Earlier this year one of my friends was trying to convince me to compete in a triathlon. I began to think to myself that I need to try something different and to challenge myself. My friend has done several triathlons and is currently training to compete in an Ironman triathlon. With his encouragement, I decided to go ahead and give it a try. Once I told him I was going to do it, he told me that I needed to sign up or I wouldn’t follow through. I put off signing up for about two weeks because of my busy schedule and I was traveling for work. Upon my return, my friend again asked me if I had signed up yet. My response was “No, not yet.” He commented that if I didn’t sign up soon, it wouldn’t happen. So the next day, I finally made the commitment and I signed up for the event.
I was already in good enough physical condition to go out and complete in the bike and run portion without much training. However, the swim portion had me a little nervous. About three weeks before the triathlon, I met with my friend so he could coach me on swimming techniques and advise me on his best practices from his past experience. His guidance helped tremendously. Not only did he give me some pointers, but he also swam with me to show me how it was done. He also took time to practice an open-water swim with me before the competition so I could experience it prior to the event. If you have never done an open-water, long-distance swim, it can be intimidating and overwhelming. This wasn’t about physical conditioning for the race, it was about mental conditioning.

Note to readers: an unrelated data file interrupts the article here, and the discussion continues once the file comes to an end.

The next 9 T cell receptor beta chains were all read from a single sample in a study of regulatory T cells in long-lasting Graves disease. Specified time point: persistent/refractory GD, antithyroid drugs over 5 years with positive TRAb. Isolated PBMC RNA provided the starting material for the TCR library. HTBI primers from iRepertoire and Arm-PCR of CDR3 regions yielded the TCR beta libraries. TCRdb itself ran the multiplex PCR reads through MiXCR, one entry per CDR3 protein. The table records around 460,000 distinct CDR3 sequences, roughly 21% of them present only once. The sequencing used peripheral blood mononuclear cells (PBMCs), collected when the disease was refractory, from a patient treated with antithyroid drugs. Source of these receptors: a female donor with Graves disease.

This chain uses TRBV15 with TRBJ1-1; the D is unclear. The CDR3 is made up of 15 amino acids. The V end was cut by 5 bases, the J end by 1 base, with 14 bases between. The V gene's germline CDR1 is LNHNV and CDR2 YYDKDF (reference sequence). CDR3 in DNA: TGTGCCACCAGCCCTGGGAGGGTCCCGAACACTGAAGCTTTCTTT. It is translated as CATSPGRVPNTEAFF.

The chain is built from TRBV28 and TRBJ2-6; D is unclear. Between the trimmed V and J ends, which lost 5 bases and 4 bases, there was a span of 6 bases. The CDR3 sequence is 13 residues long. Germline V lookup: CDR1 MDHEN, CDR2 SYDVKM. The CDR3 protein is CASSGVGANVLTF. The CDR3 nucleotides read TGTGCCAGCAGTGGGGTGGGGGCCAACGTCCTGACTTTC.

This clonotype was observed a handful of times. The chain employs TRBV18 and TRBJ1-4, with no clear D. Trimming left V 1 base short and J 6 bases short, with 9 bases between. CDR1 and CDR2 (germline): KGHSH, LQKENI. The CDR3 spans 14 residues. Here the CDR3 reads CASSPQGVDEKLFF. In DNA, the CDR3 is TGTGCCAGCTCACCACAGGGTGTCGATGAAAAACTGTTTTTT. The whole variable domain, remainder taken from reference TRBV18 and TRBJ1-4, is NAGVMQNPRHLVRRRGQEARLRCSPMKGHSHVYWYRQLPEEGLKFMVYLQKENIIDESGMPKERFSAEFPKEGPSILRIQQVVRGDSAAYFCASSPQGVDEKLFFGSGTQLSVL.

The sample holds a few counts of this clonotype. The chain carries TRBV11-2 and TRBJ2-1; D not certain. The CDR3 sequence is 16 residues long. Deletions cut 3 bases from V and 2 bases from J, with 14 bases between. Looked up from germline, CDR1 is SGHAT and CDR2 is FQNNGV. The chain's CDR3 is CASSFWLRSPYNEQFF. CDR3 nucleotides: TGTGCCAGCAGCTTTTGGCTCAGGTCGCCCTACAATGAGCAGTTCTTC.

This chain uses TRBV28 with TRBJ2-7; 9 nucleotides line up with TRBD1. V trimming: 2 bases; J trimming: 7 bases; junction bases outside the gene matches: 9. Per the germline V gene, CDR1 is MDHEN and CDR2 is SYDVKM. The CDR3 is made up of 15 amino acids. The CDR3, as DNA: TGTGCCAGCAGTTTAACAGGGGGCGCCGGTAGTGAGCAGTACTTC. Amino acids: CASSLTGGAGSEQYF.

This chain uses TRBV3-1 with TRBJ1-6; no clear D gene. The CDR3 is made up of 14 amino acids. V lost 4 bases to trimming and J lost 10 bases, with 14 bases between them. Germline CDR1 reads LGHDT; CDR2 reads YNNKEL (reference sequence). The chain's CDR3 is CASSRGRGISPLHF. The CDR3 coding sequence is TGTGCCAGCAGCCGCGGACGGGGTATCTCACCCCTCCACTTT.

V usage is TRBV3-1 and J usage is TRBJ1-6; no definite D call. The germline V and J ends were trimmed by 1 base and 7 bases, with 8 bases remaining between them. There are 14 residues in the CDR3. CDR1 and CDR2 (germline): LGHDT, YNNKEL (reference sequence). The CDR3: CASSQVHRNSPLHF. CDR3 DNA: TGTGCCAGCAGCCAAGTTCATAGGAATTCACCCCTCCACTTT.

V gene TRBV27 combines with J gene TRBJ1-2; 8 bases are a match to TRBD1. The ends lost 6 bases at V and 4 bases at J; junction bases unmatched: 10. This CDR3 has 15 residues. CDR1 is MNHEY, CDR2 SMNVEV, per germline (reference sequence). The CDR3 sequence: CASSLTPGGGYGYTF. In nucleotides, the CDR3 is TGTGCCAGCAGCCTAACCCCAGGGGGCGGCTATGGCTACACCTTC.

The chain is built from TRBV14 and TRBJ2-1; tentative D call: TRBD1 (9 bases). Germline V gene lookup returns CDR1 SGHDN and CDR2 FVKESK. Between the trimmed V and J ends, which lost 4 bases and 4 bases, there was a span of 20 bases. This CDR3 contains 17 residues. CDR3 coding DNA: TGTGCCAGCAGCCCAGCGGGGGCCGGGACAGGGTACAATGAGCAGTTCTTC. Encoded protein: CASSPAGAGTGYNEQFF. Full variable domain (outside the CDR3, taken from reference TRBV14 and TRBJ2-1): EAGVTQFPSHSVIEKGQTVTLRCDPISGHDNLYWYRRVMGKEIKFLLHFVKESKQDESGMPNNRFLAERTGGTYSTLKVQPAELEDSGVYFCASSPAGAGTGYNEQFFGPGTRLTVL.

On August 23rd, I competed in my very first triathlon. It was a “Sprint” level of competition which required that I swim ½ mile, bike 12 miles, and run 3 miles. The help I received from my friend and coach was huge for me. When the race results came in, I didn’t finish first in my age group, but I did finish in 9th place with a time of 1 hour and 33 minutes. A pretty good result for a first time participant and considering there were 33 people in my age group that competed.
As I look back on the experience, I was able to carry out the personal conditioning and accomplish my goal. The most valuable part of the preparation was my friend and coach. He provided me with much mental help in preparation, he offered a road bike to use during the race, all while he trained for the “Olympic” level of the same event. He was highly supportive; he helped push me to enter the race and motivated me to do something new in my life. He made this event easy! This is one role a coach can serve. A coach can provide experience, motivation, verbal and tangible support. Most importantly, a coach helps people figure out how to do things, and empowers individuals. A good coach will let go of control and let individuals learn, execute, and do things on their own. Hopefully we all have a coach like this in our lives and at our workplaces. With a little effort and energy, a coach can take a good team member and push them into a higher performing team member. Then it can become contagious. After my triathlon, my wife, with two of my sons, competed in a mini-triathlon only 1 week later. Coaching can really inspire people to do new things and to set goals that will raise personal worth and development and enhance the results of any organization.